Who Else Wants To Stay Calm?
Many things piss me off.
I’ve lost my temper.
I’ve learned the hard way.
Just like patience is a virtue, so is staying calm.
In the words of Epictetus:
Some things are in our control and others not. Things in our control are opinion, pursuit, desire, aversion, and, in a word, whatever are our own actions.”
Staying calm is a signal of control. Control of self.
Here’s how to stay calm…
You can’t create slack with tension.
Being calm means you have control over your mind. Emotions won’t lead you to bad decisions.
Excellent decision making, in any situation, is critical to a positive outcome.
I had a client who owed my company several hundred thousand dollars.
My first instinct could have been to get on the phone. To yell. To scream. To threaten international arbitration and legal pursuit.
But holy shit that’s not fun.
Nor is losing money.
My gut was telling me to take the high road.
We spoke to the client and gave them several options. We knew they were having financial trouble.
Getting mad wouldn’t solve anything. We were thinking clearly.
Being calm is an excellent negotiation skill.
We were kind, friendly, and understanding.
The client went bankrupt.
You may be thinking, ‘you dumb ass, being nice never pays’. And I’d smack you and say, ‘keep reading’.
The client restored their financial health. Because of our calm and focused demeanor, they now give us every cent of their business, at a premium.
They’re incredibly loyal and will never forget how we helped and supported them through difficult times.
This is what staying calm is all about.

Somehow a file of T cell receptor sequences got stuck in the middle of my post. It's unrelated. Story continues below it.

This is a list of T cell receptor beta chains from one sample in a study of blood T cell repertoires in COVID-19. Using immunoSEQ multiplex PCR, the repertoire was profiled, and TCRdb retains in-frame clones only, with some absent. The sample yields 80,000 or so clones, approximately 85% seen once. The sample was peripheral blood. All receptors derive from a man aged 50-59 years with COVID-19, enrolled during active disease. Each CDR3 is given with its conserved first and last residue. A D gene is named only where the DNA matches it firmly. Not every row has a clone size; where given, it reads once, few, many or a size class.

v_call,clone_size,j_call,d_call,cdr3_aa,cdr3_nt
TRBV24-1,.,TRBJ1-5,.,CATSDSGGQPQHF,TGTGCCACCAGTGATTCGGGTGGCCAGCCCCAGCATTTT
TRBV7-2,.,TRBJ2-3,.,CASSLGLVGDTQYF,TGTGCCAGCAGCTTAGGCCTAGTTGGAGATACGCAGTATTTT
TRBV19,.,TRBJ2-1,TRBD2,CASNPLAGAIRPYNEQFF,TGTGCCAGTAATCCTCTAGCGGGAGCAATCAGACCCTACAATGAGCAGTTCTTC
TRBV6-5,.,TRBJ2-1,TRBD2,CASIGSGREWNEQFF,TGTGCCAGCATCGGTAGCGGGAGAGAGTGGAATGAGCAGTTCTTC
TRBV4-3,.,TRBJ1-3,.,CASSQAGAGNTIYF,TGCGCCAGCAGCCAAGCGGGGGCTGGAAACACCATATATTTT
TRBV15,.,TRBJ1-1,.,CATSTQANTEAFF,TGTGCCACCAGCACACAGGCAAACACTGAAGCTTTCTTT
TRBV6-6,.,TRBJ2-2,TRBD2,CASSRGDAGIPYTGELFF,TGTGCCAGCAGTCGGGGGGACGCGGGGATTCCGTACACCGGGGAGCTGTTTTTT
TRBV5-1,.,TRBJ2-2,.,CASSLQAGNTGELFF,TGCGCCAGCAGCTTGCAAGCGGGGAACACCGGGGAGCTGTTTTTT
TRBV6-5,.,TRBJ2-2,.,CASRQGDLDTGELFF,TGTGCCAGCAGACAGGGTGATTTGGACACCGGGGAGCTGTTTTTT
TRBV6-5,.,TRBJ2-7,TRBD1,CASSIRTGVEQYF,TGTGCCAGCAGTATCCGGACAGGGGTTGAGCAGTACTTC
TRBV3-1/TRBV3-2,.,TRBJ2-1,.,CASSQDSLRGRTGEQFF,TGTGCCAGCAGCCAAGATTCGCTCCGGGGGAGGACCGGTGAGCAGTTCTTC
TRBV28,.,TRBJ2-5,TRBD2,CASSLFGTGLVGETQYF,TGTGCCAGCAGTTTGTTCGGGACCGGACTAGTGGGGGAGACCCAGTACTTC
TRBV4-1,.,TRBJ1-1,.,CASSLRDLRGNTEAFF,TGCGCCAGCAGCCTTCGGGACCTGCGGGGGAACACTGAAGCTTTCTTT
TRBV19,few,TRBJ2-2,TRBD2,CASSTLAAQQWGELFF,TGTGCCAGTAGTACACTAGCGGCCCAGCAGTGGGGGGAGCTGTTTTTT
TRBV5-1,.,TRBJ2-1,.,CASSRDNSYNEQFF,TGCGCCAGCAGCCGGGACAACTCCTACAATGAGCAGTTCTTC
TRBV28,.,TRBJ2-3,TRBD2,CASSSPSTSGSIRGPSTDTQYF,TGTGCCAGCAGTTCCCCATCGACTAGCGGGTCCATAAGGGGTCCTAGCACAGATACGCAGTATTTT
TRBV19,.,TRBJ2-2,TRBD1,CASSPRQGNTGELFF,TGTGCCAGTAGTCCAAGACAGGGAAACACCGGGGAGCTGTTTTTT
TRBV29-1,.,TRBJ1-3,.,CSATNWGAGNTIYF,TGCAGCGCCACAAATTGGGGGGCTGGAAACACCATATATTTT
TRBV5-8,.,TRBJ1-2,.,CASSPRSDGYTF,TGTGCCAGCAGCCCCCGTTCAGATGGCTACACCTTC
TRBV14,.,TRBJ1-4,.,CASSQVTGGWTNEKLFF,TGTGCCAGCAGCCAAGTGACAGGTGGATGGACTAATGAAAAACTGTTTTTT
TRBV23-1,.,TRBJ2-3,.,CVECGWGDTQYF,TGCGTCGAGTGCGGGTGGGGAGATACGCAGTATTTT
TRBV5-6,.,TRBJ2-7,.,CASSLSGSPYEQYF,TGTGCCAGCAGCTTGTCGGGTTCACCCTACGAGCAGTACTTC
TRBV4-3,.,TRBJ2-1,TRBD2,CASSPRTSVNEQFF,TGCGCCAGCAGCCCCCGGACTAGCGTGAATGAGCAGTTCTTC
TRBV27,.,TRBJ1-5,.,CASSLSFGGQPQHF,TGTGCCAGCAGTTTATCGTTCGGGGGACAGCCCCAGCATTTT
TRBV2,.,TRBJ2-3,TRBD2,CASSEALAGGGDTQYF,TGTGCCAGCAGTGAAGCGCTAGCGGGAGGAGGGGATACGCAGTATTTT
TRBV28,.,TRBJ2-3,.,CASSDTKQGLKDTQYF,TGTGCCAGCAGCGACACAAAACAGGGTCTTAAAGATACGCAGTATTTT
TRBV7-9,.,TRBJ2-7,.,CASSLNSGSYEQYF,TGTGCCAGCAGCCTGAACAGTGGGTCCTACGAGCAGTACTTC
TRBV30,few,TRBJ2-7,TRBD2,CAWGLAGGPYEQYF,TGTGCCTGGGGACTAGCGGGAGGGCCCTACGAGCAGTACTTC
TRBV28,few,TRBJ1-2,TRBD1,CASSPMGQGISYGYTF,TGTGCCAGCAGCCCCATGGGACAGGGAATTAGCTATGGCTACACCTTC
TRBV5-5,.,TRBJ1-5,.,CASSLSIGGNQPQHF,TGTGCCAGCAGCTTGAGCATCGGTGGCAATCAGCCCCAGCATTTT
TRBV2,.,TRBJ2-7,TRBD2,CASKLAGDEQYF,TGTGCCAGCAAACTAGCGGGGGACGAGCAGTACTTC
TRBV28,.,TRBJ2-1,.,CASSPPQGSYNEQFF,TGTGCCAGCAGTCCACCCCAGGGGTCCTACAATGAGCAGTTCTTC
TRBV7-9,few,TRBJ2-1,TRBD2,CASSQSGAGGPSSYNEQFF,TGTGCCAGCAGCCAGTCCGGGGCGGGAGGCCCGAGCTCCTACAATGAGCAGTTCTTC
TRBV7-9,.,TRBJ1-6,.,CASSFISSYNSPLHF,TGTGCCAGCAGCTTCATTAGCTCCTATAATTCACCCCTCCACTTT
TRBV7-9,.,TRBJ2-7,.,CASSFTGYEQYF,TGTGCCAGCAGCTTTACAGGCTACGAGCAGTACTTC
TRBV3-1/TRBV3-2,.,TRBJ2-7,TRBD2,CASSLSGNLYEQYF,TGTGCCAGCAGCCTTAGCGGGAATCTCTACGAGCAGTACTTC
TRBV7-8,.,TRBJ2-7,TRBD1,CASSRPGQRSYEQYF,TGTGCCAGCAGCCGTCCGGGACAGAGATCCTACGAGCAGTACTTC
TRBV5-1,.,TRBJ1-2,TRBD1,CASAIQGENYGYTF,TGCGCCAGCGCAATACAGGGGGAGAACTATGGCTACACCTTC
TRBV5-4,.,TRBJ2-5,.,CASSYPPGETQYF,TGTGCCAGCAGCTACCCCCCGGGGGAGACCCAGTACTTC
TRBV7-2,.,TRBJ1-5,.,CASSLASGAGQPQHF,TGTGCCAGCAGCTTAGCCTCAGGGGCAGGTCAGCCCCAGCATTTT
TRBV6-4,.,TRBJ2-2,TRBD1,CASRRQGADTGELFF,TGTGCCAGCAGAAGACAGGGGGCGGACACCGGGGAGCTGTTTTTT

You don’t cut ties. You don’t lose face. You’re able to think clearly.
You can apply this in all life situations.
Staying calm starts with emotional intelligence.
If you follow Gary Vee at all, you’ve been bombarded with EQ talk.
He’s 100% right.
Emotional intelligence helps you understand where your counterpart is coming from.
There have been thousands of times when a client was upset, a vendor was delayed, or someone in a restaurant was rude.
The first task of staying calm is to put yourself in their shoes.
The client is getting pressure from their boss. The vendor has little control over production. The person in the restaurant just stepped in baby shit.
You never know what the other person is going through.
Learn to understand their feelings.
Breathing isn’t for a monk-like yogi living on a mountain top.
If you’re not breathing, you’re dying. It’s a fundamental aspect of life. Breathe in, breathe out, you live.
It’s not reserved for hippy yogis or celebrity monks.
It’s for you.
To stay calm, you need to know how to breathe.
To stay present.
When you feel like you’re getting agitated, simply breathe in through your nose for 5 seconds, hold for 5 seconds, and exhale through your mouth for 5 seconds.
Only focus on your breath.
If you’re in the middle of a difficult situation, breathe slowly in through your nose and exhale.
As you do, listen to what they’re saying. Pull out your EQ and be present in the conversation.
Which leads to…
Don’t talk to a rock. Develop good communication skills.
Jeff Weiner, the CEO of LinkedIn, said that the number one skill employers are looking for is communication skills.
To stay calm, you need to know how to communicate. These will get you started.
1. Actively listen.
2. Confirm your understanding.
3. Speak clearly and concisely.
4. Great answers only come from great questions.
Great communication is a crucial trait for staying calm.
Be present, with a great question.
You got all worked up.
How will the way you acted change the situation?
I often ask this question in times of stress, panic, or anger.
Then I get to work and resolve the situation, with a clear head.
The wrong emotions will cloud your judgment.
When I’m becoming impatient, I’ll ask myself, why am I being impatient? What will this achieve for me and for others right now?
If it’s something I can avoid in the future, I’ll work that out after. If it’s something I don’t like doing or don’t enjoy, I’ll learn from it.
Simple. Stay calm. Stay clear headed.